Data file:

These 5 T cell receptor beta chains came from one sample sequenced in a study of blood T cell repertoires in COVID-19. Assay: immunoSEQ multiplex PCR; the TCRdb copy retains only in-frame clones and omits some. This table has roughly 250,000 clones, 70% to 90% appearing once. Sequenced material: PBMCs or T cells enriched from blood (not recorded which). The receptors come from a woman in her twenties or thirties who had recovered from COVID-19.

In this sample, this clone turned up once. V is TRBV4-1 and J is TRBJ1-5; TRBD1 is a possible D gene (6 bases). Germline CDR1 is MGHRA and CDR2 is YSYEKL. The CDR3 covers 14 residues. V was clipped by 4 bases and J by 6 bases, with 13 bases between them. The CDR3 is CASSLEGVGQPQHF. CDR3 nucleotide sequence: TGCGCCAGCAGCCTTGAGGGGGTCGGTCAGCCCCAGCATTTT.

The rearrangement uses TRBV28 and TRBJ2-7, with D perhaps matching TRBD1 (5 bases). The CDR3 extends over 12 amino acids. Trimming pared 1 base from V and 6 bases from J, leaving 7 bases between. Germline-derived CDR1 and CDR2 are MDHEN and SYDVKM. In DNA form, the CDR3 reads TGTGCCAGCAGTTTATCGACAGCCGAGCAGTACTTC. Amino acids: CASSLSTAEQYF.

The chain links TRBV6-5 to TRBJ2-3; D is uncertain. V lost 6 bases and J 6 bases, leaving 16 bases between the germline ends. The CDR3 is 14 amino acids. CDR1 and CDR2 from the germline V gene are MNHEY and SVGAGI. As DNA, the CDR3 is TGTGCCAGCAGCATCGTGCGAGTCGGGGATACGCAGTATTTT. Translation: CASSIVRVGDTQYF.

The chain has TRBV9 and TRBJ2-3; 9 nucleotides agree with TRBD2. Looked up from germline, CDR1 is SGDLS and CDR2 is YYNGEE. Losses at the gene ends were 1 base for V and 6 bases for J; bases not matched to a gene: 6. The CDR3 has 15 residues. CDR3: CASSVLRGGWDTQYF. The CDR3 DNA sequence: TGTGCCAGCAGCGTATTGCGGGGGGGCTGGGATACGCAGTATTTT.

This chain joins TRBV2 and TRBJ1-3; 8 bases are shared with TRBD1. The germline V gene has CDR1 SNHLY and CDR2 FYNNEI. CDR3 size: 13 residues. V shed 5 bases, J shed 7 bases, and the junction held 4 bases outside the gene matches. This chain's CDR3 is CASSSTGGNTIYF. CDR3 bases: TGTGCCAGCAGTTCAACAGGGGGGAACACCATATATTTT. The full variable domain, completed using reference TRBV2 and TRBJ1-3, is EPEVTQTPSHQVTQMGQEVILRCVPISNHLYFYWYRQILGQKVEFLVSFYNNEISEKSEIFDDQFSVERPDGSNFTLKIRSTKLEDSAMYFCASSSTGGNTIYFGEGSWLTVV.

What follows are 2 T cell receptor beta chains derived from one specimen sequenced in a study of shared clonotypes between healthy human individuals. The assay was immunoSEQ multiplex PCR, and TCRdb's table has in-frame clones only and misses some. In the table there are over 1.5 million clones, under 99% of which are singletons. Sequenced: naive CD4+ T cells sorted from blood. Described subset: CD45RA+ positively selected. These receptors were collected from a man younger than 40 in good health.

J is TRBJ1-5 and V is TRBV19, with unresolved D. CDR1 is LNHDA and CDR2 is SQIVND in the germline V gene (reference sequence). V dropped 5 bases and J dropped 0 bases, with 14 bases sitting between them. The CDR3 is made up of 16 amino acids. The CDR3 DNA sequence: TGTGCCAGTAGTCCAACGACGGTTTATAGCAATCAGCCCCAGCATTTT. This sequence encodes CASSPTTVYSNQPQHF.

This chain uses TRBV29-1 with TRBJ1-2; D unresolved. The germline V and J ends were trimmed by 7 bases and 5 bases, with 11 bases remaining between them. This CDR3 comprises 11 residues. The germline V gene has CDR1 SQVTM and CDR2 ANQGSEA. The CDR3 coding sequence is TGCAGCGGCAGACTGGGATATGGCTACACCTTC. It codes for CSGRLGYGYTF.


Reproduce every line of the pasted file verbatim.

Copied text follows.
These 5 T cell receptor beta chains came from one sample sequenced in a study of blood T cell repertoires in COVID-19. Assay: immunoSEQ multiplex PCR; the TCRdb copy retains only in-frame clones and omits some. This table has roughly 250,000 clones, 70% to 90% appearing once. Sequenced material: PBMCs or T cells enriched from blood (not recorded which). The receptors come from a woman in her twenties or thirties who had recovered from COVID-19.

In this sample, this clone turned up once. V is TRBV4-1 and J is TRBJ1-5; TRBD1 is a possible D gene (6 bases). Germline CDR1 is MGHRA and CDR2 is YSYEKL. The CDR3 covers 14 residues. V was clipped by 4 bases and J by 6 bases, with 13 bases between them. The CDR3 is CASSLEGVGQPQHF. CDR3 nucleotide sequence: TGCGCCAGCAGCCTTGAGGGGGTCGGTCAGCCCCAGCATTTT.

The rearrangement uses TRBV28 and TRBJ2-7, with D perhaps matching TRBD1 (5 bases). The CDR3 extends over 12 amino acids. Trimming pared 1 base from V and 6 bases from J, leaving 7 bases between. Germline-derived CDR1 and CDR2 are MDHEN and SYDVKM. In DNA form, the CDR3 reads TGTGCCAGCAGTTTATCGACAGCCGAGCAGTACTTC. Amino acids: CASSLSTAEQYF.

The chain links TRBV6-5 to TRBJ2-3; D is uncertain. V lost 6 bases and J 6 bases, leaving 16 bases between the germline ends. The CDR3 is 14 amino acids. CDR1 and CDR2 from the germline V gene are MNHEY and SVGAGI. As DNA, the CDR3 is TGTGCCAGCAGCATCGTGCGAGTCGGGGATACGCAGTATTTT. Translation: CASSIVRVGDTQYF.

The chain has TRBV9 and TRBJ2-3; 9 nucleotides agree with TRBD2. Looked up from germline, CDR1 is SGDLS and CDR2 is YYNGEE. Losses at the gene ends were 1 base for V and 6 bases for J; bases not matched to a gene: 6. The CDR3 has 15 residues. CDR3: CASSVLRGGWDTQYF. The CDR3 DNA sequence: TGTGCCAGCAGCGTATTGCGGGGGGGCTGGGATACGCAGTATTTT.

This chain joins TRBV2 and TRBJ1-3; 8 bases are shared with TRBD1. The germline V gene has CDR1 SNHLY and CDR2 FYNNEI. CDR3 size: 13 residues. V shed 5 bases, J shed 7 bases, and the junction held 4 bases outside the gene matches. This chain's CDR3 is CASSSTGGNTIYF. CDR3 bases: TGTGCCAGCAGTTCAACAGGGGGGAACACCATATATTTT. The full variable domain, completed using reference TRBV2 and TRBJ1-3, is EPEVTQTPSHQVTQMGQEVILRCVPISNHLYFYWYRQILGQKVEFLVSFYNNEISEKSEIFDDQFSVERPDGSNFTLKIRSTKLEDSAMYFCASSSTGGNTIYFGEGSWLTVV.

What follows are 2 T cell receptor beta chains derived from one specimen sequenced in a study of shared clonotypes between healthy human individuals. The assay was immunoSEQ multiplex PCR, and TCRdb's table has in-frame clones only and misses some. In the table there are over 1.5 million clones, under 99% of which are singletons. Sequenced: naive CD4+ T cells sorted from blood. Described subset: CD45RA+ positively selected. These receptors were collected from a man younger than 40 in good health.

J is TRBJ1-5 and V is TRBV19, with unresolved D. CDR1 is LNHDA and CDR2 is SQIVND in the germline V gene (reference sequence). V dropped 5 bases and J dropped 0 bases, with 14 bases sitting between them. The CDR3 is made up of 16 amino acids. The CDR3 DNA sequence: TGTGCCAGTAGTCCAACGACGGTTTATAGCAATCAGCCCCAGCATTTT. This sequence encodes CASSPTTVYSNQPQHF.

This chain uses TRBV29-1 with TRBJ1-2; D unresolved. The germline V and J ends were trimmed by 7 bases and 5 bases, with 11 bases remaining between them. This CDR3 comprises 11 residues. The germline V gene has CDR1 SQVTM and CDR2 ANQGSEA. The CDR3 coding sequence is TGCAGCGGCAGACTGGGATATGGCTACACCTTC. It codes for CSGRLGYGYTF.